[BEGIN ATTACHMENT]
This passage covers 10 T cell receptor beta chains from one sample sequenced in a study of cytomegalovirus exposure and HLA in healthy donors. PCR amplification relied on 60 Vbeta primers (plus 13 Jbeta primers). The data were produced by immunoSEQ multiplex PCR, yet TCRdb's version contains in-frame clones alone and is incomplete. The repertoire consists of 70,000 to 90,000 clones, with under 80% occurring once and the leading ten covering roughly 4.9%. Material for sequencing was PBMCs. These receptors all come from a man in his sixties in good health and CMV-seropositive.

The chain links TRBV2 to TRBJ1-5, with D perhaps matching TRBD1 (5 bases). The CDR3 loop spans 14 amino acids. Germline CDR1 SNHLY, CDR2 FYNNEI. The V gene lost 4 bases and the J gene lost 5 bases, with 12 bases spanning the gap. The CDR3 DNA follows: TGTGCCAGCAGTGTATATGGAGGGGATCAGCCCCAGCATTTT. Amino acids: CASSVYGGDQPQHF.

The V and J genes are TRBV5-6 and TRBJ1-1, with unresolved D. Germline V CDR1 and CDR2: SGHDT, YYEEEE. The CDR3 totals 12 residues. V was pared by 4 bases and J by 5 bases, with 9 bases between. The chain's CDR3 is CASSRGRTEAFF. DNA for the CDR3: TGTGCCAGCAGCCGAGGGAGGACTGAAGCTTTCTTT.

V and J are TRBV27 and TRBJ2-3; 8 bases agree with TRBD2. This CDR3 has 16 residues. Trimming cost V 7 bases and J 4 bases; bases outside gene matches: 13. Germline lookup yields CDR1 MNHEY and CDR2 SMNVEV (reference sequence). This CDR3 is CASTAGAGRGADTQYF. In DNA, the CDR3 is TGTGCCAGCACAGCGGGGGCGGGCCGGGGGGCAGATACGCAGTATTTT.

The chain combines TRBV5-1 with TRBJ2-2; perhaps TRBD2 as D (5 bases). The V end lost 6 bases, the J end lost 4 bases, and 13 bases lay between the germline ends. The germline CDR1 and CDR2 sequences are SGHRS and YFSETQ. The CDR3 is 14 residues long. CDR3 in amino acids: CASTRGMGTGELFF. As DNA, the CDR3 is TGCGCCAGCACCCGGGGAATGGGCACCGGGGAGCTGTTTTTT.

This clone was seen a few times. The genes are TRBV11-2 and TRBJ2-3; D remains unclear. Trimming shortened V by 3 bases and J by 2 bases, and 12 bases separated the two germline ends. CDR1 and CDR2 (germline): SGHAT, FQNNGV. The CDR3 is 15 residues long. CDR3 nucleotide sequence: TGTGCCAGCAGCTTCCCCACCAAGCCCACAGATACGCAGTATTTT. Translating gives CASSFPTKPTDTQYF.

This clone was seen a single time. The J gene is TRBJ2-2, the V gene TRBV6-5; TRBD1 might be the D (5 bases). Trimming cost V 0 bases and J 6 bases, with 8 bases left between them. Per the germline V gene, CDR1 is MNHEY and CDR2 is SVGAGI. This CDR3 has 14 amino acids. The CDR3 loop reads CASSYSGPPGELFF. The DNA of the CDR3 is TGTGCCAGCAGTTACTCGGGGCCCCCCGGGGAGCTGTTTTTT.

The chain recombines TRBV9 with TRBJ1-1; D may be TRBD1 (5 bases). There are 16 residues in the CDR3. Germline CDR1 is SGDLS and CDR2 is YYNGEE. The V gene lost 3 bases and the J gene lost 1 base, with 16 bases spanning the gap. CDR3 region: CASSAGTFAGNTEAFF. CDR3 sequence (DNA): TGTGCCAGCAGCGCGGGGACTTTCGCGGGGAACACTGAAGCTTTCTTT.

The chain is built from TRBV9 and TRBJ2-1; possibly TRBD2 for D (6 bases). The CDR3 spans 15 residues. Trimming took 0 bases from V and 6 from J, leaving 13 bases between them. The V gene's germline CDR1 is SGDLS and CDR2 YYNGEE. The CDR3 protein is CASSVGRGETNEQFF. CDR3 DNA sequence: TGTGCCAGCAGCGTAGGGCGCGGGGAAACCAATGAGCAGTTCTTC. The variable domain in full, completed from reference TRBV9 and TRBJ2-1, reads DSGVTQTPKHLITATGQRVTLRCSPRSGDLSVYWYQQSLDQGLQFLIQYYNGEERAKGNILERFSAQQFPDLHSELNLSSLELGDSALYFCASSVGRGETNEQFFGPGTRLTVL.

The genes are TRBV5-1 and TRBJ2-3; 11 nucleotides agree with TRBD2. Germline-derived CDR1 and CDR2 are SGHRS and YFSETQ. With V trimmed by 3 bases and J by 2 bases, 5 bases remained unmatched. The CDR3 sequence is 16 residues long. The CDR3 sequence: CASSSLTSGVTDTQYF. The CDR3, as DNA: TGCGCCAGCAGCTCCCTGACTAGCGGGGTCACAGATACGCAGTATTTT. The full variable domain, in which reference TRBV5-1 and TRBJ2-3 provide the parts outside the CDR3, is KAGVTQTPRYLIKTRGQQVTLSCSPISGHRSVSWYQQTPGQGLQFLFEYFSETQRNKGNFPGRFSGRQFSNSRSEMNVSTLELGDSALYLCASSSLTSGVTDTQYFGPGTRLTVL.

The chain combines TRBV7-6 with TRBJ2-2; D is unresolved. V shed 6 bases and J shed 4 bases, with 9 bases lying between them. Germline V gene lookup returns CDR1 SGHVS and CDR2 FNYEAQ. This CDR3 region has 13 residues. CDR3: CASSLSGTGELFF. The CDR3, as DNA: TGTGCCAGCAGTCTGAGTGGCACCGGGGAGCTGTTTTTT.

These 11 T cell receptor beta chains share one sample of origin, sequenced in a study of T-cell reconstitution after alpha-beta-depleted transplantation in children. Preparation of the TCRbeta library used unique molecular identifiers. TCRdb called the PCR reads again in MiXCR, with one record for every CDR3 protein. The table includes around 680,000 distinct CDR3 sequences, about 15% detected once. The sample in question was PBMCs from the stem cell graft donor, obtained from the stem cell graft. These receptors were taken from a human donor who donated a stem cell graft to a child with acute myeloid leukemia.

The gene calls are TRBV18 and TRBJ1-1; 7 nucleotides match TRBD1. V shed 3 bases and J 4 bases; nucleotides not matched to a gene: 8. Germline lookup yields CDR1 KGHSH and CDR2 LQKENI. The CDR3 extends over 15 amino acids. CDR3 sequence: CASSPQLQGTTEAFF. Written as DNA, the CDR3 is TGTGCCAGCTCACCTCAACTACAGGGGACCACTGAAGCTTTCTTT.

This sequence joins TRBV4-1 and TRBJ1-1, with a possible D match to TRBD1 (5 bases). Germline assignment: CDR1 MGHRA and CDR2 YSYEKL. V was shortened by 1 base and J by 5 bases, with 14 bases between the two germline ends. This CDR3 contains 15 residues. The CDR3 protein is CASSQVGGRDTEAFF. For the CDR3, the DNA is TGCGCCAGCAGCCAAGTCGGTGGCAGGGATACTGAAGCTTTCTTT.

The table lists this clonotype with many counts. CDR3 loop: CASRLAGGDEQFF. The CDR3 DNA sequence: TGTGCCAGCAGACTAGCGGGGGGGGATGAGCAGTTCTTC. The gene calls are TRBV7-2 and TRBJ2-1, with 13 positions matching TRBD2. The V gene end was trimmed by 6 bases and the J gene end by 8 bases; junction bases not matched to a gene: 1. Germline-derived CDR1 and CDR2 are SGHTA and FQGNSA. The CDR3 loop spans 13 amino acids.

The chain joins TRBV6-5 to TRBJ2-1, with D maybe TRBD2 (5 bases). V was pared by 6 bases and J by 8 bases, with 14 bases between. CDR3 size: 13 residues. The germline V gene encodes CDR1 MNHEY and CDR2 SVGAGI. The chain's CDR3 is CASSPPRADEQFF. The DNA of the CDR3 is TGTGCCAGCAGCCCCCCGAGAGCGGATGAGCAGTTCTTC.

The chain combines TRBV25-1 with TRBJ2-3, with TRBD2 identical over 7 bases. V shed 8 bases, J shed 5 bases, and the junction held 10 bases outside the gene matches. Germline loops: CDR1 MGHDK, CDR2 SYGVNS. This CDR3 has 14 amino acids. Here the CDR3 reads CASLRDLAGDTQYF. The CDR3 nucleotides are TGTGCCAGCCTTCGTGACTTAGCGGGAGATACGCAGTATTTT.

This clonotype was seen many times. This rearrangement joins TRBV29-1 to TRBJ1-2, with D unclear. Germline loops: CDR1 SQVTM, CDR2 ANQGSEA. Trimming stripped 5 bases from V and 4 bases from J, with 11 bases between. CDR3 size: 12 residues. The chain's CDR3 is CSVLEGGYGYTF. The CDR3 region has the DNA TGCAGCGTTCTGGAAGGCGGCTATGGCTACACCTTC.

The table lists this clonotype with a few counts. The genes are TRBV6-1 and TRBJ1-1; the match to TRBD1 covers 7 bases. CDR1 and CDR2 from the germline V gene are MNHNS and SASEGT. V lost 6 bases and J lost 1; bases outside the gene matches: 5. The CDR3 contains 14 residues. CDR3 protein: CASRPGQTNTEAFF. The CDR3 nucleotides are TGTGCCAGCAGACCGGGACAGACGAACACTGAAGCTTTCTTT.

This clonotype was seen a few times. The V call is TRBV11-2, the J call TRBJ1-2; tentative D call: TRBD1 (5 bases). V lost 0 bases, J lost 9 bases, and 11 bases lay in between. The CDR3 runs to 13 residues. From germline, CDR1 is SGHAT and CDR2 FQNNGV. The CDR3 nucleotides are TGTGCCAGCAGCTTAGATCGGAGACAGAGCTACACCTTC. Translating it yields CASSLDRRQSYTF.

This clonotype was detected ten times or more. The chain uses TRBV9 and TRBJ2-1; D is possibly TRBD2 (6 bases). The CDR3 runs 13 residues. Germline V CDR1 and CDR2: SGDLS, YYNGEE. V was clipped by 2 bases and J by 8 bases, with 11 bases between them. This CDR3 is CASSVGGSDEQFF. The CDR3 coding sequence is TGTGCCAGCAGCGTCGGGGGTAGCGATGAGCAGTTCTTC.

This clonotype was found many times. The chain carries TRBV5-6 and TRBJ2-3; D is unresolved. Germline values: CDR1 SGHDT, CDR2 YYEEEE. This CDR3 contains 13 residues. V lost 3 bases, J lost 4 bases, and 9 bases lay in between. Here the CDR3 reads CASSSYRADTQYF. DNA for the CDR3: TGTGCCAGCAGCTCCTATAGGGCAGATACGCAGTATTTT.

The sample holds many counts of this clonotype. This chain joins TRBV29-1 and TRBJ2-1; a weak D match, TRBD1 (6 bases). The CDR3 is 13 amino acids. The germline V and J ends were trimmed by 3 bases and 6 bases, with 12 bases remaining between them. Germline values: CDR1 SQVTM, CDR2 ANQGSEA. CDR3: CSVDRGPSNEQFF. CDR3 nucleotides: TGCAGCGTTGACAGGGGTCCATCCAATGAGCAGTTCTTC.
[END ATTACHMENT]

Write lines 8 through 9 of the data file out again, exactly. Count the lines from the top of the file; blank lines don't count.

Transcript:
The chain recombines TRBV9 with TRBJ1-1; D may be TRBD1 (5 bases). There are 16 residues in the CDR3. Germline CDR1 is SGDLS and CDR2 is YYNGEE. The V gene lost 3 bases and the J gene lost 1 base, with 16 bases spanning the gap. CDR3 region: CASSAGTFAGNTEAFF. CDR3 sequence (DNA): TGTGCCAGCAGCGCGGGGACTTTCGCGGGGAACACTGAAGCTTTCTTT.

The chain is built from TRBV9 and TRBJ2-1; possibly TRBD2 for D (6 bases). The CDR3 spans 15 residues. Trimming took 0 bases from V and 6 from J, leaving 13 bases between them. The V gene's germline CDR1 is SGDLS and CDR2 YYNGEE. The CDR3 protein is CASSVGRGETNEQFF. CDR3 DNA sequence: TGTGCCAGCAGCGTAGGGCGCGGGGAAACCAATGAGCAGTTCTTC. The variable domain in full, completed from reference TRBV9 and TRBJ2-1, reads DSGVTQTPKHLITATGQRVTLRCSPRSGDLSVYWYQQSLDQGLQFLIQYYNGEERAKGNILERFSAQQFPDLHSELNLSSLELGDSALYFCASSVGRGETNEQFFGPGTRLTVL.